Wal-Mart Stores, the world's largest retailer, said Tuesday quarterly profit rose 7 percent, helped by bargain-hungry U.S. consumers looking for discounts on necessities like food and pharmacy items.
The results matched analyst estimates, but Wal-Mart shares were trading lower after it issued a cautious outlook.
Although the retailer said its performance was off to a "solid start," it provided a forecast for the second quarter that was weaker than Wall Street analysts were expecting. Wal-Mart said it faces a tough economic environment, amid higher gasoline costs and with customers who are running out of money between paychecks.
"I think, overall, the numbers are good numbers...it was all about managing the expense ratio; it was up less than expected," said Dana Telsey, chief research officer at Telsey Advisory Group. "When you look at the divisional breakout, the Wal-Mart Stores division is 60 percent of the total. It was the only division where operating income growth exceeded sales growth."
Telsey expects Wal-Mart to continue to gain market share against its rivals for as long as gasoline stays at $4.00 a gallon or a little bit higher.
In the quarter ended April 30, Wal-Mart's net income rose to $3.02 billion, or 76 cents a share, from $2.83 billion, or 68 cents per share, a year earlier.
Seeking Low Prices
Consumers are seeking out Wal-Mart's low prices, especially for basic items like groceries, shampoo and cleaning supplies, as the U.S. economy falters and prices of food and fuel soar. The economic downturn comes as Wal-Mart has gotten back to the basics, trumpeting its low prices and slowing its aggressive expansion plans, to improve results at its existing U.S. stores. At the end of January, Wal-Mart slashed prices on thousands of items by up to 30 percent to win sales from cash-strapped U.S. shoppers.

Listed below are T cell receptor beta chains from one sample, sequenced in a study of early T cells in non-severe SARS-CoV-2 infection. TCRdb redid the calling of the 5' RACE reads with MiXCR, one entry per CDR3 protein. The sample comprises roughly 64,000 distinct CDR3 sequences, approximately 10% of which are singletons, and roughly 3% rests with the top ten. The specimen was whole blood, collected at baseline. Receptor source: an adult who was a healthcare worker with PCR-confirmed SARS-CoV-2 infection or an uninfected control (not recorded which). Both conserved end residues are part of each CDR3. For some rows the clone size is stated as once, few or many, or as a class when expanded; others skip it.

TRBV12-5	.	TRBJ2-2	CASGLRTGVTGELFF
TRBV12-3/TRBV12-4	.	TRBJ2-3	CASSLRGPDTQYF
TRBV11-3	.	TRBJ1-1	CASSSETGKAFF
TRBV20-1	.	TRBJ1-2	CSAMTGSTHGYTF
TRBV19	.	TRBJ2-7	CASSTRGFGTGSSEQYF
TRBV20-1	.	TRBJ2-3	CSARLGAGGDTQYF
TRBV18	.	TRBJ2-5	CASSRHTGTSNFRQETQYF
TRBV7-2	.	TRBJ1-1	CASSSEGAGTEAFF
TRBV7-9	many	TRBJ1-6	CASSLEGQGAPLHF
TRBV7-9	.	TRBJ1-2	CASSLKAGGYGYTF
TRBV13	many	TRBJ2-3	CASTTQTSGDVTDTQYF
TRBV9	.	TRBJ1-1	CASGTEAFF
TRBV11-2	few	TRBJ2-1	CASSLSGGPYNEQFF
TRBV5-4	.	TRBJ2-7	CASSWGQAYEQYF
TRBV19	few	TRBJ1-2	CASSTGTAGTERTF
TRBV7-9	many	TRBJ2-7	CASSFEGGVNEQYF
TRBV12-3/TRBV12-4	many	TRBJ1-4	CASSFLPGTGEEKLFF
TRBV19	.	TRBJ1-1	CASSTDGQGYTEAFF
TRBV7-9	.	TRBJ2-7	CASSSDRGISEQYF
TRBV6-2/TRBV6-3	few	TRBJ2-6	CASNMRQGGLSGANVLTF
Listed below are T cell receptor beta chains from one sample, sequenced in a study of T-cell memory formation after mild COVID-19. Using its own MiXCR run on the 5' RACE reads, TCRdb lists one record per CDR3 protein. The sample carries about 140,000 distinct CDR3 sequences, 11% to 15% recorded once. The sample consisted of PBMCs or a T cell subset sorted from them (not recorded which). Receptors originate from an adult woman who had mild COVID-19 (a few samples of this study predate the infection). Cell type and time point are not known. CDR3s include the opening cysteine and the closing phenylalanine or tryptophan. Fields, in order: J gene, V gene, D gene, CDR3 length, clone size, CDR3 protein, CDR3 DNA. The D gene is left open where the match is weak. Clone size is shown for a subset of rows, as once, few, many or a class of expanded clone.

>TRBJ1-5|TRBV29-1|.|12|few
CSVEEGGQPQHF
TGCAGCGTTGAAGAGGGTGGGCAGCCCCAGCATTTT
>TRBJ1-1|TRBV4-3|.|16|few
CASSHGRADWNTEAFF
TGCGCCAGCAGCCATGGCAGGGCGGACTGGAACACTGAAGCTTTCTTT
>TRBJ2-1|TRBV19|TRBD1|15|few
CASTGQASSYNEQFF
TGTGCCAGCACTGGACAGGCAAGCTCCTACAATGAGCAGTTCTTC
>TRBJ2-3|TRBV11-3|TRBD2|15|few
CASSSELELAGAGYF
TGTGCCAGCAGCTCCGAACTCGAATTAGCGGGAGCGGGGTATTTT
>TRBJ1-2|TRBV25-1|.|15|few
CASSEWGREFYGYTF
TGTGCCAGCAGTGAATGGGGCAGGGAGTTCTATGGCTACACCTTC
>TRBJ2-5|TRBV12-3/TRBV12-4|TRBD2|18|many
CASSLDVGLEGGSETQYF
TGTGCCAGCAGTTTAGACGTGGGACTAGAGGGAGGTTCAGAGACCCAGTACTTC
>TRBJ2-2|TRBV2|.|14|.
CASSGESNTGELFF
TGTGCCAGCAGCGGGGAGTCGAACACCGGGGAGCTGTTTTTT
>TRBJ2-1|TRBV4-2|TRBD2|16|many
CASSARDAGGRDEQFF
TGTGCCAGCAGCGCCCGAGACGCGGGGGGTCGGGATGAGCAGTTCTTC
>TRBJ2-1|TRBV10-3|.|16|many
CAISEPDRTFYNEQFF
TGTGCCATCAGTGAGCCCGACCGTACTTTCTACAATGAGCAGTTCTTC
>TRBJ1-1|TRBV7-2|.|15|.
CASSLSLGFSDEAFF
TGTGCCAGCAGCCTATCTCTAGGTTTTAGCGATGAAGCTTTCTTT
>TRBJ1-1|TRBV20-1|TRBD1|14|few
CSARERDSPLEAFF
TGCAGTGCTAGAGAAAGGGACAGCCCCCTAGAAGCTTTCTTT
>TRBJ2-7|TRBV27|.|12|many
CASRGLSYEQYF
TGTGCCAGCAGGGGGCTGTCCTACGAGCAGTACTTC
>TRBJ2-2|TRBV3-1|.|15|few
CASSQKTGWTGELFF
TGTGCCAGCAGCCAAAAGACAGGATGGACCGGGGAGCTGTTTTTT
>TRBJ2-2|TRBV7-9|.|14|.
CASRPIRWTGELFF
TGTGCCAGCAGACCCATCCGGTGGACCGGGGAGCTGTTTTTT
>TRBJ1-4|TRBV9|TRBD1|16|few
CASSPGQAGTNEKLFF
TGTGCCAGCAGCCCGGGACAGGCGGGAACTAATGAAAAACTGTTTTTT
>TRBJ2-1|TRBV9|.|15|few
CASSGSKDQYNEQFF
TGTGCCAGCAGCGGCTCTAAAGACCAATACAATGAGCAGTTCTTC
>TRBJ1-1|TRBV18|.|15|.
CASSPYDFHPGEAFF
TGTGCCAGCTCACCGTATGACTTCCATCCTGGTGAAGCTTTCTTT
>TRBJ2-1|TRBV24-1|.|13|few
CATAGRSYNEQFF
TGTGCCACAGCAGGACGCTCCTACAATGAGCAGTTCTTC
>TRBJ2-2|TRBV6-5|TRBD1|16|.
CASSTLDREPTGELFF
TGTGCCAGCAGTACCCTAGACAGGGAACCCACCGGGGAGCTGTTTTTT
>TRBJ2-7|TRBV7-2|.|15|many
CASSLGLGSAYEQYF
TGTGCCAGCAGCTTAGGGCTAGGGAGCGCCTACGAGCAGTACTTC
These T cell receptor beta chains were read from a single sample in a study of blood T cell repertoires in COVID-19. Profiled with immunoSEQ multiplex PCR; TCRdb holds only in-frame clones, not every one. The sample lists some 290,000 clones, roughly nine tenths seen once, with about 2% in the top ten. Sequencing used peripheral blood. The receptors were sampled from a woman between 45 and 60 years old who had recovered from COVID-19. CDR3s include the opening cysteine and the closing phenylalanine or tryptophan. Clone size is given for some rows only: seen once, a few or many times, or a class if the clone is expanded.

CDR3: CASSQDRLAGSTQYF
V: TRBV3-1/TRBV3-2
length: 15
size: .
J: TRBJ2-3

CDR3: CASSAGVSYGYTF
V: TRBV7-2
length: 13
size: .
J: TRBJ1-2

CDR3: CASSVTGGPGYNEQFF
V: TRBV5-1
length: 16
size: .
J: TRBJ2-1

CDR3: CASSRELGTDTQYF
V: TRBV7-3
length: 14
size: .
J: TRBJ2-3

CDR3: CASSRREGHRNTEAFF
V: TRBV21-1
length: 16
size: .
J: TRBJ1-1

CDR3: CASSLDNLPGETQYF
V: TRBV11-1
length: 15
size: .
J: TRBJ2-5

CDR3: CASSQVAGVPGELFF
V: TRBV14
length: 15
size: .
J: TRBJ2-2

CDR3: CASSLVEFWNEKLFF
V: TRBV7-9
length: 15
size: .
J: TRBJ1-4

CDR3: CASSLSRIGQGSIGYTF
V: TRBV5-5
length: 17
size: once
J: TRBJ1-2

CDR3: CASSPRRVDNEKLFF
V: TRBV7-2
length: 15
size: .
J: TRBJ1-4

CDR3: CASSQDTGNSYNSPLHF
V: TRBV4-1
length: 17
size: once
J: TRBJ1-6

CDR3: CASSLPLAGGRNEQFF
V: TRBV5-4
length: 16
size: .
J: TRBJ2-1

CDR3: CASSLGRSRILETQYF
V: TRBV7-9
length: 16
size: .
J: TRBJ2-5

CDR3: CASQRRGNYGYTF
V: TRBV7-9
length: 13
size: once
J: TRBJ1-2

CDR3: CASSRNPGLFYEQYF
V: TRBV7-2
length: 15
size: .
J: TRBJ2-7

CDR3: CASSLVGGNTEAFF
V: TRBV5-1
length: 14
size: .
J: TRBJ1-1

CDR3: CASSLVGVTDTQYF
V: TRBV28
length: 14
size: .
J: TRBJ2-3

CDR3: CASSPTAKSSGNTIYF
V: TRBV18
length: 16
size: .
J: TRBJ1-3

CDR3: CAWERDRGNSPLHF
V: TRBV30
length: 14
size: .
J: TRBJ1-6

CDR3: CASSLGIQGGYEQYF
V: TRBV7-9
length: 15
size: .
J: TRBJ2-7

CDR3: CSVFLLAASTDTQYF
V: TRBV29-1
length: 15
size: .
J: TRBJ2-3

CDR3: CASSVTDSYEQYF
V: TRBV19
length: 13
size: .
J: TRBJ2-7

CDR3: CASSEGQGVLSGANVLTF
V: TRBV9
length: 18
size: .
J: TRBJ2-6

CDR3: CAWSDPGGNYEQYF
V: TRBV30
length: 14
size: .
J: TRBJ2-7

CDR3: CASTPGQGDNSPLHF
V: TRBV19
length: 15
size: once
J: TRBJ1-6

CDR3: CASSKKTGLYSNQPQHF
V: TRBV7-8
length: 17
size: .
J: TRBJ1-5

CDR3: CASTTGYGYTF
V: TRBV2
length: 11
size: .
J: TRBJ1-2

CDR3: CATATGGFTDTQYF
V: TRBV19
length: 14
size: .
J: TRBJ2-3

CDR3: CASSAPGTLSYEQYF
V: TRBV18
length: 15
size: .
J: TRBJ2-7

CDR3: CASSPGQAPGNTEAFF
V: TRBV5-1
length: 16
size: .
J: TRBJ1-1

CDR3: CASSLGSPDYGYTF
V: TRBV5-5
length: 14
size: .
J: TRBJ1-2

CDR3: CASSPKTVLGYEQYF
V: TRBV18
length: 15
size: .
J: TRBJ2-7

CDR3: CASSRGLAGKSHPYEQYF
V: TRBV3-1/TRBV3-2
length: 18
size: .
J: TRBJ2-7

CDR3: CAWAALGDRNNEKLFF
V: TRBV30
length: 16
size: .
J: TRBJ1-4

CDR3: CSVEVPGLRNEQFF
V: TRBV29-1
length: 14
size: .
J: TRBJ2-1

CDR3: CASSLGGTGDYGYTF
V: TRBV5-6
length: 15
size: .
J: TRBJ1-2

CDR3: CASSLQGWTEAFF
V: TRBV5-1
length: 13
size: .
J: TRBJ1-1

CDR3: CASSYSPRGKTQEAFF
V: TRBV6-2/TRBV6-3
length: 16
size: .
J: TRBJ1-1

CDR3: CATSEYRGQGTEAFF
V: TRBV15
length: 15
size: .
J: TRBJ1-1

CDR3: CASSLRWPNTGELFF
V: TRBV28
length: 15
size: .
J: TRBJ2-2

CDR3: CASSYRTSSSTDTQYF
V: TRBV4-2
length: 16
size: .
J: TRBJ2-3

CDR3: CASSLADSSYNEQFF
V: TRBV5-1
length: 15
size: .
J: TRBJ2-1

In the quarter, net sales rose 10 percent to $94.12 billion. Sales at U.S. stores open at least a year, a key retail gauge known as same-store sales, rose 2.9 percent.
Sales rose almost 7 percent to $59.07 billion from $55.44 billion at the namesake Wal-Mart stores and increased to $11.11 billion from $10.32 billion at the Sam's Club warehouse division.
International sales jumped 22 percent to $23.94 billion.
America's Research Group, which tracks consumer behavior, said there had been an increase in the number of U.S. consumers who did not previously shop at Wal-Mart, but are now going to its stores for basic items like paper towels and over-the-counter medicine.
About one-third of the people who had never shopped at Wal-Mart are now going there once or twice a month, Chairman Britt Beemer said Monday.
On the call, Chief Executive Lee Scott said the rest of the year remained uncertain.
While there may be a "short-term" impact from tax rebates being sent to U.S. consumers, he said it was difficult to quantify what effect the money could have on sales.
The rebates are part of Washington's $152 billion 2008 economic stimulus package, and about 130 million households are receiving some $100 billion in cash to spend.
To entice shoppers to spend the rebates in its stores, Wal-Mart is offering to cash the checks and cutting prices on staple goods such as cereal and lunch meat.
Executives also said that higher transportation costs would remain a "potential headwind" for the rest of the year.
For the second-quarter, Wal-Mart forecast earnings per share of 78 cents to 81 cents. Analysts on average are expecting 81 cents.
--Reuters contributed to this story.